Our Top 9 Realistic Fiction books

Reading realistic fiction is a great way for young readers to learn to relate to characters and really delve into the world that books create. Check out these 9 realistic fiction books that are packed with life lessons and emotional connections for middle grade readers.

counting by 7s book cover

Counting by 7s: This beautiful story is of Willow Chance, an unordinary twelve-year-old who doesn’t quite fit in. When her beloved adoptive parents die in a car crash, her whole world is shifted and she has to learn how to navigate this dramatically changed life. Willow’s tale is one of loss and pain, but more importantly, one of triumph, love, self-discovery, and individuality.

freak the mighty book cover

Freak the Mighty: These two boys are not who you would expect to have a powerful friendship. Alas, the giant outcast Maxwell, and Kevin, who suffers with Morquio syndrome, defy the odds. While fighting bullies and navigating the challenges of middle school, the dynamic duo finds themselves on a variety of adventures. The lessons, tales, and themes throughout the book are both incredibly important and incredibly emotional.

Jelly Belly:Poor Ned is just eleven years old, and gets made fun of by the other kids at school for being overweight. Taunted with the nickname “Jelly Belly,” Ned doesn’t want to let down his grandma, who shows her love for him by feeding him delicious treats. Concerned, Ned’s parents send him to Camp Lean-Too, a “diet camp,” where he has to make friends and conquer his fears around food. A sweet story of personal growth featuring some hilarious episodes, it has refreshingly “true to life” dialogue and a great protagonist any kid can relate to!

the crossover book cover

The Crossover: This popular Newberry Medal and Coretta Scott King Award winner is sure to be a hit for any young reader. The poetic pages send you into the world of two twin brothers navigating their love for basketball, the perils of junior high, and the problems within their relationship with each other. The Crossover’s overwhelmingly positive views attest to its relatable yet powerful themes, words, and plotline.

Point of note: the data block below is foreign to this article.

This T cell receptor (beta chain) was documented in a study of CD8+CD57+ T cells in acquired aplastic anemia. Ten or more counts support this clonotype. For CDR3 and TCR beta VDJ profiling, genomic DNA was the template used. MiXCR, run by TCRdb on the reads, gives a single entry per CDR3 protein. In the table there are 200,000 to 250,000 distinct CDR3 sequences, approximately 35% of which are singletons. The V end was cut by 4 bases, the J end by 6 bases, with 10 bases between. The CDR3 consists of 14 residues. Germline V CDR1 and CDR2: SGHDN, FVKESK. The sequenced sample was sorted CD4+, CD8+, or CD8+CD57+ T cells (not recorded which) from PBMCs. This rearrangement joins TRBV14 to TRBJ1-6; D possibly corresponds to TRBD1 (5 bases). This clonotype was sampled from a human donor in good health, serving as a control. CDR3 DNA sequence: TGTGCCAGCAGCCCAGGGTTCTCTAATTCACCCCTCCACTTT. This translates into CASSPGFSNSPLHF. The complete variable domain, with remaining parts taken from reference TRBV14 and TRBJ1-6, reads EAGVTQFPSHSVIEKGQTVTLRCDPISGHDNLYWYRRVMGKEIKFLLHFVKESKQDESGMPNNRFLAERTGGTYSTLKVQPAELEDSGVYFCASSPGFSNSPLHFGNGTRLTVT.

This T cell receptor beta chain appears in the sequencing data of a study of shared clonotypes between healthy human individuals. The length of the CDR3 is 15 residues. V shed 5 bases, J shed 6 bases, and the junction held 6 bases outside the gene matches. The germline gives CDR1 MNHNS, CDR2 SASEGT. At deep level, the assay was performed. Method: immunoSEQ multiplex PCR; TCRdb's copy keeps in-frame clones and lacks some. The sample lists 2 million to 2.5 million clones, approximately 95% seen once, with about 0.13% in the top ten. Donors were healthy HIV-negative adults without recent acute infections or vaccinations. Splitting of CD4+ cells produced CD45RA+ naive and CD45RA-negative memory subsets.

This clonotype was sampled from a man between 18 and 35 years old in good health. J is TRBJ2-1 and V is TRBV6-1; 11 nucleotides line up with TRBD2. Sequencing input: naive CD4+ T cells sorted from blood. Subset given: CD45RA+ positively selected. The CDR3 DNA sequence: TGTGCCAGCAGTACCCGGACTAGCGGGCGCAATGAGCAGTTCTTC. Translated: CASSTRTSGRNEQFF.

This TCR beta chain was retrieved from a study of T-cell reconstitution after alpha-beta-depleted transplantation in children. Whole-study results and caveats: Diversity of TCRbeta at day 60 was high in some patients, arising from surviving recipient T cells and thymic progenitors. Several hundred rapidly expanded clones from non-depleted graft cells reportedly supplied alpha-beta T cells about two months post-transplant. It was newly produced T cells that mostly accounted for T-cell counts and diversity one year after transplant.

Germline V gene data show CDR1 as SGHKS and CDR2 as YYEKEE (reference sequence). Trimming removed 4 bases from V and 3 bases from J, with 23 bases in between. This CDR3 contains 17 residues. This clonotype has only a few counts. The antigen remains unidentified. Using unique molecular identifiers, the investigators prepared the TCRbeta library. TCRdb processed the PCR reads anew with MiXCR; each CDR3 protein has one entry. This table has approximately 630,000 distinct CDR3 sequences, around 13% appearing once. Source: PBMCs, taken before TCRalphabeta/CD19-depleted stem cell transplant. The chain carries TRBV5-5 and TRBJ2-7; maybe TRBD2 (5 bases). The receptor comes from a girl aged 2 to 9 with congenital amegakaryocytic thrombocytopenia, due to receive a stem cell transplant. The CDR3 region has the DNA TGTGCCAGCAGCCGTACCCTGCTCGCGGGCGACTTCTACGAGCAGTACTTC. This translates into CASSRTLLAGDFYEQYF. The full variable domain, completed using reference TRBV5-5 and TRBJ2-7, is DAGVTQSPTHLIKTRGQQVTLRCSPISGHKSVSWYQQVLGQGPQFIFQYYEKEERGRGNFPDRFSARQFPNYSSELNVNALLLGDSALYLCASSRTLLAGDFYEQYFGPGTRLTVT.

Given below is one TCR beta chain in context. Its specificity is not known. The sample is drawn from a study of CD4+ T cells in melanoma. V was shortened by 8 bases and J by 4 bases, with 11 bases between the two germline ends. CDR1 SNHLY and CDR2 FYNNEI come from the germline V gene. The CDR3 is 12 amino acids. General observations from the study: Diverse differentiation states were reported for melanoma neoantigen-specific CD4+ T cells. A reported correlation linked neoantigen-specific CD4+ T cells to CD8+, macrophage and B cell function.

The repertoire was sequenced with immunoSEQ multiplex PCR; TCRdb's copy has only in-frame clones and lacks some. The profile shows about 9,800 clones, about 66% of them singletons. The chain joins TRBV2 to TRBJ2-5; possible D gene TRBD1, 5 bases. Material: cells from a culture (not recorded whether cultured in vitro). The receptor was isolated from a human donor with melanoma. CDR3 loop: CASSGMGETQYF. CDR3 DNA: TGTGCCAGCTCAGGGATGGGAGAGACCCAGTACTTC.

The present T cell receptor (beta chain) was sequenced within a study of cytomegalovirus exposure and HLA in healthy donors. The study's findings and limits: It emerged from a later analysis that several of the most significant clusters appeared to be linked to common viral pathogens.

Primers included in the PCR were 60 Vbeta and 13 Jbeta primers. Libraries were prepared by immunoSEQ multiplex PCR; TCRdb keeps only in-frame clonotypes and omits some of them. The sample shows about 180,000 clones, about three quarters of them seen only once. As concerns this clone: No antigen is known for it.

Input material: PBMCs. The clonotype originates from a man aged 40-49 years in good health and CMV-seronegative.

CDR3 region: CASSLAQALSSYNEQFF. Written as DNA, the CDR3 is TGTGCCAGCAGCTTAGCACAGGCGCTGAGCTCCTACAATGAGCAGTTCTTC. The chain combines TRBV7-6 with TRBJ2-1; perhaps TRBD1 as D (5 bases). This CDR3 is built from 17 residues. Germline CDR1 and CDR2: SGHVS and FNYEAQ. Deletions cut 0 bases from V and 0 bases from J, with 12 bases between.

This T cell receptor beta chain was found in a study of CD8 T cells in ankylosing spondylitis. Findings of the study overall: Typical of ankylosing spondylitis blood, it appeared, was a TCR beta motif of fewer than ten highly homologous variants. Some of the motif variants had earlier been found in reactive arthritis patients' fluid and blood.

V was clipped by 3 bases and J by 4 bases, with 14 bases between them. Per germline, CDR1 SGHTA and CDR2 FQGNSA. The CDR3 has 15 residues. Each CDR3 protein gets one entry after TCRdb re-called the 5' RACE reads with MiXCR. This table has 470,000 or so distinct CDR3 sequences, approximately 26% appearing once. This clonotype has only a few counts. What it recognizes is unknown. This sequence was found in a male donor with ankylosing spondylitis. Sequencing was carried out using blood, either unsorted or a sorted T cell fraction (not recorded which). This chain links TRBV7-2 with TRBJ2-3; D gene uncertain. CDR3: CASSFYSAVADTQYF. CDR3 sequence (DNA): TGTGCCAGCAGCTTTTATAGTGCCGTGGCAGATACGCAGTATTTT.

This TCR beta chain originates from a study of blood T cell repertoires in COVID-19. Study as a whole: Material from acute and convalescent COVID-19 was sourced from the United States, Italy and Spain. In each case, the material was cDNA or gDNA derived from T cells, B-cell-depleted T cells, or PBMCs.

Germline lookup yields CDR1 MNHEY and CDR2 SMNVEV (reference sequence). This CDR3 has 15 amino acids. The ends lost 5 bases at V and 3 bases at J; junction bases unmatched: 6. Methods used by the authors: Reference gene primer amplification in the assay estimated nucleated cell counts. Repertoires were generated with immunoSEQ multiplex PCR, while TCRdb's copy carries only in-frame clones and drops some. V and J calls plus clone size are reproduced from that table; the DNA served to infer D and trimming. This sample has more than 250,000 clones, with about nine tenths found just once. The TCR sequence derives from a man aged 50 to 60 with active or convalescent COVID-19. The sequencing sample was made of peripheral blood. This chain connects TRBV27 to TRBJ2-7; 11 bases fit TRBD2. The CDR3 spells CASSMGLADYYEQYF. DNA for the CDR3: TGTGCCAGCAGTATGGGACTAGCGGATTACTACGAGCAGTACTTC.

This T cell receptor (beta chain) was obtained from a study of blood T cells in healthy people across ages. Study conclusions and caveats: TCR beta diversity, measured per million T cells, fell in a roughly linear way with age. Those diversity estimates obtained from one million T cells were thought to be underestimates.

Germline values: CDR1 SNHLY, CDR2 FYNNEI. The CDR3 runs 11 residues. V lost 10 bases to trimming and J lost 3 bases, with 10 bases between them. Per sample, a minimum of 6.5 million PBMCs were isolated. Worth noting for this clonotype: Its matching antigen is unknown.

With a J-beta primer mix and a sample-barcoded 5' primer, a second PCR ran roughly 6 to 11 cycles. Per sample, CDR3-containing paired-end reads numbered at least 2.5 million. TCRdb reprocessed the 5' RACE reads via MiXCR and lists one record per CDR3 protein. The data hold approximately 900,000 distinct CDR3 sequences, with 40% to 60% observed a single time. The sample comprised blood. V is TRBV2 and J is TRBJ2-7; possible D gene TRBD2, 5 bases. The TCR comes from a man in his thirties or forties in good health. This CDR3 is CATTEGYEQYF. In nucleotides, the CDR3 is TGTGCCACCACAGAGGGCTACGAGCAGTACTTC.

rules book cover

Rules: Full of themes surrounding family, mental disability, adolescence, bullying, and love, Rules has lessons that everyone needs to learn. It follows a young girl through her interactions with her little brother, who struggles with autism, and the impacts his disability has on her life. She struggles to find herself as well as accept her family members as who they are, and the readers get to watch her grow in character in this beautiful, coming-of-age story.

Wonder book cover

Wonder: Auggie has been homeschooled his whole life because of the amount of surgeries he has gone through for his facial deformities. Now, starting middle school at a private school for the first time, Auggie encounters his own self-consciousness and the fear and hatred from other kids because of how he looks. He navigates self-love within the difficult environments he finds himself in, as well as teaching those around him the life lessons they didn’t know they needed to learn.

Stargirl cover

Stargirl: Stargirl is a puzzling teenager with a quirky wardrobe and a quirkier personality who captures the attention of the narrator Leo and his entire high school. After years of homeschooling, Stargirl is faced with the changing whims of high school popularity and bullying, and she struggles with wanting to make other people happy while still being herself. Winner of the Parents’ Choice Gold Award, this well-loved story about nonconformity and spreading kindness will provide avenues for great discussion with your children.

out of my mind cover

Out of My Mind: In this novel, we get to hear the thoughts inside Melody’s mind, a girl who has cerebral palsy and can’t communicate anything to those around her. Some judge her, some think she’s stupid, and some think she has no ability to think on her own. She struggles with other’s opinions of her, including her parents, who were afraid Melody’s younger sister would be born with disabilities too. Through this unique perspective, we get to learn about those who we often judge without thinking, and perhaps get an opportunity to change our hurtful opinions.

Amina's Voice cover

Amina's Voice: This novel captures diversity, friendship, family, and growing up all in one. Amina is a Pakistani-American, and it is clear to her all the differences between her and those around her. She wrestles with decisions as to whether she should change herself in order to fit in in middle school, or cling to her family’s culture. When Amina’s mosque is vandalized, these anxieties are heightened, and this lovable protagonist works to discover who she is and who she needs to be.